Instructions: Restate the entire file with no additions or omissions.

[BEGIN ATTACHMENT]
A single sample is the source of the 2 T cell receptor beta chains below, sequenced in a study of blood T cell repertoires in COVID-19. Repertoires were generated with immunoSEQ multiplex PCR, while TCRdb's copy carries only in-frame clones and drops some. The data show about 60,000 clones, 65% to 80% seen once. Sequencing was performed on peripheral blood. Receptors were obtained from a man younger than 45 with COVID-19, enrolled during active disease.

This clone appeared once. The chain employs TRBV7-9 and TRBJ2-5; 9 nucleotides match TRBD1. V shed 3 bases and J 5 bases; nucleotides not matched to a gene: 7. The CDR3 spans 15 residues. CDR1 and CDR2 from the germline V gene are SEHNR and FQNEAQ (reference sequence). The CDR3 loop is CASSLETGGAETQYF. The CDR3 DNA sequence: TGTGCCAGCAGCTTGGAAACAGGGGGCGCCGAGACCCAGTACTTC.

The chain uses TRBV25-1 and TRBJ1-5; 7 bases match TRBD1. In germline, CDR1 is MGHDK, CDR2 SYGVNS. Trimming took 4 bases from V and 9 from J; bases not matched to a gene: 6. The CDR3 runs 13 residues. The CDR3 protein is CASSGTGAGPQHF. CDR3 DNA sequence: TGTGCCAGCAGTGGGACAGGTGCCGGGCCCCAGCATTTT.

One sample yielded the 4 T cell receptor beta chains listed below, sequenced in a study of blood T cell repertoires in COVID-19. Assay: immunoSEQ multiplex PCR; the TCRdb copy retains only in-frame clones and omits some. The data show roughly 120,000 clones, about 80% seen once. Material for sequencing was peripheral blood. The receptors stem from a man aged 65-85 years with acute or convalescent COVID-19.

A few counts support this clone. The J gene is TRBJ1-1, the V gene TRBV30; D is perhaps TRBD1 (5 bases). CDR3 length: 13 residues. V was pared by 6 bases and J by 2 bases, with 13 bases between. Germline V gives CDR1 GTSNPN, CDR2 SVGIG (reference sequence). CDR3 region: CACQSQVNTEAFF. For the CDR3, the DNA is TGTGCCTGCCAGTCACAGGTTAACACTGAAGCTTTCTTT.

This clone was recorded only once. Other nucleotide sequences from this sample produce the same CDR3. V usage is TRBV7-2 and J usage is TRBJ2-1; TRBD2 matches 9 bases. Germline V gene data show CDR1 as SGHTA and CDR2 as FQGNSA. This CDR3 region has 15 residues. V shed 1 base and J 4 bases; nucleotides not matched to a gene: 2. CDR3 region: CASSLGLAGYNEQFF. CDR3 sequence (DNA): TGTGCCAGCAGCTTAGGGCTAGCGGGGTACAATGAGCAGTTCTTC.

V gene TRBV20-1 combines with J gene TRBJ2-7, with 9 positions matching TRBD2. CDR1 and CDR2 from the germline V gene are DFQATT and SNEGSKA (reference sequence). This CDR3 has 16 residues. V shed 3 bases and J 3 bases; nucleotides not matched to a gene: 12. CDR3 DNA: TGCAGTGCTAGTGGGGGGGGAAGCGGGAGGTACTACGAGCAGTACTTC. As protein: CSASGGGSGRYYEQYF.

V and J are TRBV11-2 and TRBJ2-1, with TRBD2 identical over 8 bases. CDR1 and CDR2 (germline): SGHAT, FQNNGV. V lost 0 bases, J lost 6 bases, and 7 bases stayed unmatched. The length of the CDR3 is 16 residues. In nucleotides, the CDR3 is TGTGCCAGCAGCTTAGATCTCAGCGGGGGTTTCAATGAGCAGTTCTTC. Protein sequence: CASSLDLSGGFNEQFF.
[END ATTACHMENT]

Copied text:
A single sample is the source of the 2 T cell receptor beta chains below, sequenced in a study of blood T cell repertoires in COVID-19. Repertoires were generated with immunoSEQ multiplex PCR, while TCRdb's copy carries only in-frame clones and drops some. The data show about 60,000 clones, 65% to 80% seen once. Sequencing was performed on peripheral blood. Receptors were obtained from a man younger than 45 with COVID-19, enrolled during active disease.

This clone appeared once. The chain employs TRBV7-9 and TRBJ2-5; 9 nucleotides match TRBD1. V shed 3 bases and J 5 bases; nucleotides not matched to a gene: 7. The CDR3 spans 15 residues. CDR1 and CDR2 from the germline V gene are SEHNR and FQNEAQ (reference sequence). The CDR3 loop is CASSLETGGAETQYF. The CDR3 DNA sequence: TGTGCCAGCAGCTTGGAAACAGGGGGCGCCGAGACCCAGTACTTC.

The chain uses TRBV25-1 and TRBJ1-5; 7 bases match TRBD1. In germline, CDR1 is MGHDK, CDR2 SYGVNS. Trimming took 4 bases from V and 9 from J; bases not matched to a gene: 6. The CDR3 runs 13 residues. The CDR3 protein is CASSGTGAGPQHF. CDR3 DNA sequence: TGTGCCAGCAGTGGGACAGGTGCCGGGCCCCAGCATTTT.

One sample yielded the 4 T cell receptor beta chains listed below, sequenced in a study of blood T cell repertoires in COVID-19. Assay: immunoSEQ multiplex PCR; the TCRdb copy retains only in-frame clones and omits some. The data show roughly 120,000 clones, about 80% seen once. Material for sequencing was peripheral blood. The receptors stem from a man aged 65-85 years with acute or convalescent COVID-19.

A few counts support this clone. The J gene is TRBJ1-1, the V gene TRBV30; D is perhaps TRBD1 (5 bases). CDR3 length: 13 residues. V was pared by 6 bases and J by 2 bases, with 13 bases between. Germline V gives CDR1 GTSNPN, CDR2 SVGIG (reference sequence). CDR3 region: CACQSQVNTEAFF. For the CDR3, the DNA is TGTGCCTGCCAGTCACAGGTTAACACTGAAGCTTTCTTT.

This clone was recorded only once. Other nucleotide sequences from this sample produce the same CDR3. V usage is TRBV7-2 and J usage is TRBJ2-1; TRBD2 matches 9 bases. Germline V gene data show CDR1 as SGHTA and CDR2 as FQGNSA. This CDR3 region has 15 residues. V shed 1 base and J 4 bases; nucleotides not matched to a gene: 2. CDR3 region: CASSLGLAGYNEQFF. CDR3 sequence (DNA): TGTGCCAGCAGCTTAGGGCTAGCGGGGTACAATGAGCAGTTCTTC.

V gene TRBV20-1 combines with J gene TRBJ2-7, with 9 positions matching TRBD2. CDR1 and CDR2 from the germline V gene are DFQATT and SNEGSKA (reference sequence). This CDR3 has 16 residues. V shed 3 bases and J 3 bases; nucleotides not matched to a gene: 12. CDR3 DNA: TGCAGTGCTAGTGGGGGGGGAAGCGGGAGGTACTACGAGCAGTACTTC. As protein: CSASGGGSGRYYEQYF.

V and J are TRBV11-2 and TRBJ2-1, with TRBD2 identical over 8 bases. CDR1 and CDR2 (germline): SGHAT, FQNNGV. V lost 0 bases, J lost 6 bases, and 7 bases stayed unmatched. The length of the CDR3 is 16 residues. In nucleotides, the CDR3 is TGTGCCAGCAGCTTAGATCTCAGCGGGGGTTTCAATGAGCAGTTCTTC. Protein sequence: CASSLDLSGGFNEQFF.